COLLEGE ISN'T FOR EVERYONE. It’s a hard truth to swallow, especially for students who find themselves disinterested or disheartened during their tenure at a four-year university, and those who’ve been preached to their entire academic lives about the absolute necessity of a college degree. But there are alternatives to a traditional university route.

The 1990 Carl D. Perkins Vocational and Technical Education Act defines post-secondary vocational education as “organized educational programs offering sequences of courses directly related to preparing individuals … [for] emerging occupations requiring other than a baccalaureate or advanced degree.” While the ’90s saw a general decrease in the number of high school graduates enrolled in these courses, enrollment is on the rise— The National Center for Education Statistics published a report in fall 2016 that shows 38 percent of all undergraduates are enrolled at two-year or less-than-two-year institutions. In fact, 49 U.S. states enacted nearly 250 policies to support vocational programming in 2017, according to a report by the Wall Street Journal.

Again, this shows hope for Generation Z. It's far too soon to dismiss Gen Z as a worse version of Millennials. There are not only contradictory studies that suggest conservative thinking is becoming more trendy, but there are hard statistics that show Generation Z abandoning the traditions that have made Millennials who they are.

Hard labour and technical skills are frowned upon by Millennials, as their attitudes have shown. To a Millennial, choosing to be a plumber instead of a professor in gender studies means you have chosen to be less educated and, therefore, probably a right-wing conservative. As fewer students choose university and college, the decline of cultural Marxism will become inevitable. It's increasingly obvious that universities break students down into weak, collectivist social justice warriors who quiver in their safe spaces—while trade schools churn out skilled, critical thinking workers with an appreciation for labour and grit.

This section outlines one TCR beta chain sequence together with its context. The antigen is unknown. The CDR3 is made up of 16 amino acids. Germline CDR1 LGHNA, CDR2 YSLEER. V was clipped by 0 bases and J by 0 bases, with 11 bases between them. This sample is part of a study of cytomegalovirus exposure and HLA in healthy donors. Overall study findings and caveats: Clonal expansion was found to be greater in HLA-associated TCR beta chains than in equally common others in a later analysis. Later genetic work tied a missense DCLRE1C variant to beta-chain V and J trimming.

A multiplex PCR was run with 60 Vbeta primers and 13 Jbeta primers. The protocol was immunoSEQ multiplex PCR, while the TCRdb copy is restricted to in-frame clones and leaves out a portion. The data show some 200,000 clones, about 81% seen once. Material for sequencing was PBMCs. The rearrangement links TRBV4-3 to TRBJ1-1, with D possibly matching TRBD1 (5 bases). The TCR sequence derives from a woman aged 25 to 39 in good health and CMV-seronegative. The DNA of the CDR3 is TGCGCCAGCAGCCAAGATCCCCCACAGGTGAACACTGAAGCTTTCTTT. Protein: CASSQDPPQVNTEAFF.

Journalists and academics will still come out of universities and colleges, but as the Trump era has proven, the resistance to the elitist mindset that frowns upon the “uneducated” will continue to grow and take on different shapes. After Trump, the uneducated resistance against the elites will manifest in other leaders and political movements. That's not to say that Trump has been the only voice of this forgotten sub-class, but he has definitely energized them and given them a footprint into the 21st Century.

There is a lot of conflicting data about Generation Z, even when it comes to their financial wisdom. According to the most recent data from Charles Schwabb, Gen Z has more than $4,000 worth of debt, on average, per person. It sounds bad, but it's $6,000 less than the average Millennial. Gen Z is also saving less than previous generations (CNBC):

America's young adults don't have robust savings, either. Almost half surveyed had less than $250 saved.

"Kids of the Great Recession are now on the cusp of financial independence and making decisions that will have a lasting impact on their long-term ability to build wealth," Schwab-Pomerantz says. So it's concerning that there's a lot of misunderstanding about debt. For example, one in five young adults surveyed believe home mortgages are "bad debt," and almost 40 percent call student loans "bad debt." Meanwhile, 27 percent labeled revolving debt, such as credit card debt, "good debt."

Other surveys have shown Gen Z to be a bit wiser, but not by much. With all of this conflicting data on politics and financial wisdom, it's safe to say the truth is somewhere in the middle and that Gen Z is a mixed, diverse bag of idiots and geniuses.

Gen Z might be more liberal on social issues, but past surveys have shown them to be more open to church and more conservative on abortion—so it's anyone's guess. What this mixed bag of data tells me is that there is hope. We shouldn't write Gen Z off and declare an end to Western civilization just yet. They're still young and highly impressionable, so it's up to us to lead the way.

I changed. So can Generation Z.